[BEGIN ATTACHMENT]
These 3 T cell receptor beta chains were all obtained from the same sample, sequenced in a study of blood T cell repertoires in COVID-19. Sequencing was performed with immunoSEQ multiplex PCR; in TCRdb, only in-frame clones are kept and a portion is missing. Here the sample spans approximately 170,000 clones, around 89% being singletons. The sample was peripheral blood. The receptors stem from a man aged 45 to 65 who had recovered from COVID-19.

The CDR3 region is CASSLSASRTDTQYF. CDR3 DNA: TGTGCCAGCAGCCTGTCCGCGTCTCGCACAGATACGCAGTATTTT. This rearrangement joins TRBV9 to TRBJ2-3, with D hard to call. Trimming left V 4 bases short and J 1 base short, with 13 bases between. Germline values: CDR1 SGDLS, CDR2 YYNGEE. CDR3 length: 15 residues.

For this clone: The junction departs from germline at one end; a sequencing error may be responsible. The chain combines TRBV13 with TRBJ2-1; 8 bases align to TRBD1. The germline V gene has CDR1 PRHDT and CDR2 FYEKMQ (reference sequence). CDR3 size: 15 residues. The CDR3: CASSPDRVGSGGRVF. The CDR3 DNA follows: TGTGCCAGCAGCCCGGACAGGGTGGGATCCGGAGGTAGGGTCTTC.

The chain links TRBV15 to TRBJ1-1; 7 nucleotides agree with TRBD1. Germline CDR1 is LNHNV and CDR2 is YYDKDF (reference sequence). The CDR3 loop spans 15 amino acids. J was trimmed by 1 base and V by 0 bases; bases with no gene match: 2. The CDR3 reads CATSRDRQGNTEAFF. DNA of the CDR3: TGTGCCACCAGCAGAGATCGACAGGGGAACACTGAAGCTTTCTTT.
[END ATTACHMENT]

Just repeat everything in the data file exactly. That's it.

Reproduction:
These 3 T cell receptor beta chains were all obtained from the same sample, sequenced in a study of blood T cell repertoires in COVID-19. Sequencing was performed with immunoSEQ multiplex PCR; in TCRdb, only in-frame clones are kept and a portion is missing. Here the sample spans approximately 170,000 clones, around 89% being singletons. The sample was peripheral blood. The receptors stem from a man aged 45 to 65 who had recovered from COVID-19.

The CDR3 region is CASSLSASRTDTQYF. CDR3 DNA: TGTGCCAGCAGCCTGTCCGCGTCTCGCACAGATACGCAGTATTTT. This rearrangement joins TRBV9 to TRBJ2-3, with D hard to call. Trimming left V 4 bases short and J 1 base short, with 13 bases between. Germline values: CDR1 SGDLS, CDR2 YYNGEE. CDR3 length: 15 residues.

For this clone: The junction departs from germline at one end; a sequencing error may be responsible. The chain combines TRBV13 with TRBJ2-1; 8 bases align to TRBD1. The germline V gene has CDR1 PRHDT and CDR2 FYEKMQ (reference sequence). CDR3 size: 15 residues. The CDR3: CASSPDRVGSGGRVF. The CDR3 DNA follows: TGTGCCAGCAGCCCGGACAGGGTGGGATCCGGAGGTAGGGTCTTC.

The chain links TRBV15 to TRBJ1-1; 7 nucleotides agree with TRBD1. Germline CDR1 is LNHNV and CDR2 is YYDKDF (reference sequence). The CDR3 loop spans 15 amino acids. J was trimmed by 1 base and V by 0 bases; bases with no gene match: 2. The CDR3 reads CATSRDRQGNTEAFF. DNA of the CDR3: TGTGCCACCAGCAGAGATCGACAGGGGAACACTGAAGCTTTCTTT.